1833, p.G1833G. This GT induced a new donor splice site (red circle
in the upper panel). (b) In the upper panel, reverse transcription
(RT)-PCR analysis with primers spanning exon 60–68 of COL7A1
demonstrated in patient 44 (P44) a transcript which was slightly
smaller than the 426-bp transcript obtained in the control (Co). In the
lower panel, RT-PCR with control primers for GAPDH is shown. One
additional minor product was obtained in the patient and the control.
(c) Sequencing demonstrated that the shorter major RT-PCR product
in the patient resulted from aberrant splicing of exon 64 and skipping
of the last 35 nucleotides of exon 64 (upper panel). The control
sequence is shown in the lower panel. (d) Schematic representation of
the predicted consequences of the mutation c.7017C>T resulting in a
novel cryptic donor splice site (cds 1) in patient 53. The mutation
(purple and bold) induced a new donor splice site (red circle)
(NatGene2 score 1Æ00), while the score of the normal splice site
downstream (green circle) decreased slightly from 1Æ00 to 0Æ95. Both
splice sites might be active. (e) Schematic representation of the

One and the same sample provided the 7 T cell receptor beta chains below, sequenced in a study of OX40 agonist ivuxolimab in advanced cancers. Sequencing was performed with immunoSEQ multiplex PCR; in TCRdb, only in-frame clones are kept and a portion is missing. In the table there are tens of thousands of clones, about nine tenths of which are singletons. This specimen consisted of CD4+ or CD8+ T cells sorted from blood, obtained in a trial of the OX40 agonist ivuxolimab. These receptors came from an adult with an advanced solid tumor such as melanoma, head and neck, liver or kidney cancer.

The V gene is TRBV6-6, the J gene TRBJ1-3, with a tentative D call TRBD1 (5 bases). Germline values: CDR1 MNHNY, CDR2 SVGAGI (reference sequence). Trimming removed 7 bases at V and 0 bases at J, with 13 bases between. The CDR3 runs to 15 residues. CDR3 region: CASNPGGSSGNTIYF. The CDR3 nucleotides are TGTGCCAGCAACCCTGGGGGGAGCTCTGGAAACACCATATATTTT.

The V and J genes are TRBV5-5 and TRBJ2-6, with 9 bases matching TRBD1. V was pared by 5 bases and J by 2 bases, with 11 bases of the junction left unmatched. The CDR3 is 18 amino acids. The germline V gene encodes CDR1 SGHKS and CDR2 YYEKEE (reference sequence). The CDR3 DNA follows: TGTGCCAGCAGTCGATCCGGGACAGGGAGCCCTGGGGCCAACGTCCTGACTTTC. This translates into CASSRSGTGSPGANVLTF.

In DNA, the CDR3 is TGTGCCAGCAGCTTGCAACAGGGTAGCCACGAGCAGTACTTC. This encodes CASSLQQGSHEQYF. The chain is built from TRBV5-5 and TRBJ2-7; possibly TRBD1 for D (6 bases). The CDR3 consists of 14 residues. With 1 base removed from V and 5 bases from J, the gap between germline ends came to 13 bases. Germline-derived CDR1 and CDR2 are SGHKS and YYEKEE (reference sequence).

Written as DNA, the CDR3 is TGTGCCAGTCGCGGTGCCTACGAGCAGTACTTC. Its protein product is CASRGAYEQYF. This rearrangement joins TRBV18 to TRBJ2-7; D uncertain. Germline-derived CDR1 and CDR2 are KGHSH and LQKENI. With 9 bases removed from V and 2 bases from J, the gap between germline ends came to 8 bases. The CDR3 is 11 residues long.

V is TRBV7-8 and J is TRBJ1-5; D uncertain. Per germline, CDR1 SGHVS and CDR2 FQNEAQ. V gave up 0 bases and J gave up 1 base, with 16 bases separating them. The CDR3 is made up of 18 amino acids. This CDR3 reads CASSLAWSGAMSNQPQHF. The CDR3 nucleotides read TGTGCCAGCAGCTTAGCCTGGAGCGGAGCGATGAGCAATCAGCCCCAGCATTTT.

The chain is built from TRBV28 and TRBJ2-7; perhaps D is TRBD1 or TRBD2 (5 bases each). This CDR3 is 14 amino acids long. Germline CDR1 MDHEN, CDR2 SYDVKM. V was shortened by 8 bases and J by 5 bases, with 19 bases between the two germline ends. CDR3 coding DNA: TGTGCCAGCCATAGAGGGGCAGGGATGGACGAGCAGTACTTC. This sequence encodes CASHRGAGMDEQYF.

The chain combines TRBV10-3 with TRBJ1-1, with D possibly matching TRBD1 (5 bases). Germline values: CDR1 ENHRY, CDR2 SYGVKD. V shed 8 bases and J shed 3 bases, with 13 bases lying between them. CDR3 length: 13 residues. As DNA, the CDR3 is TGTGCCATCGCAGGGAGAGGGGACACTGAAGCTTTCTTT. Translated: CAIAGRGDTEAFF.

predicted consequences of the mutation c.7023G>A resulting in
formation of a novel cryptic donor splice site (cds 2) in patient 62.
The mutation (purple and bold) leads to the decrease of the score of
the normal splice site (green circle) from 1Æ00 to 0Æ82, while the
score of the cryptic splice site (red circle) located downstream
increases from 0Æ7 to 0Æ9. Again, both donor splice sites might be
active. (f) RT-PCR and sequencing (not shown) demonstrated the
presence of two transcripts in patient 100 (P100) instead of the
correct transcript obtained in the control sample (Co). The schematic
representation shows that the abnormal transcripts resulted either
from skipping of exon 106, or from inclusion of intron 106 in the
mRNA.
2009 The Authors
Journal Compilation 2009 British Association of Dermatologists • British Journal of Dermatology 2009 161, pp1089–1097
1094 Dystrophic epidermolysis bullosa and MMP1, J.S. Kern et al.
1G/1G
EB
DD
1G/2G
en
O
B-
E
RD
2G/2G
vg
se
B-
E
RD
ls
tro
n
Co
Fig 2. Distribution of 1G ⁄ 1G, 1G ⁄ 2G and 2G ⁄ 2G genotypes in
patients with dystrophic epidermolysis bullosa (DEB) and controls.
The graph represents the percentage of patients and controls with
1G ⁄ 1G, 1G ⁄ 2G and 2G ⁄ 2G genotypes. DDEB, dominant DEB;
RDEB-O, recessive DEB-other; RDEB-sev gen, recessive DEB-severe
generalized.
three genotypes 1G ⁄1G, 1G ⁄2G and 2G ⁄2G in patients and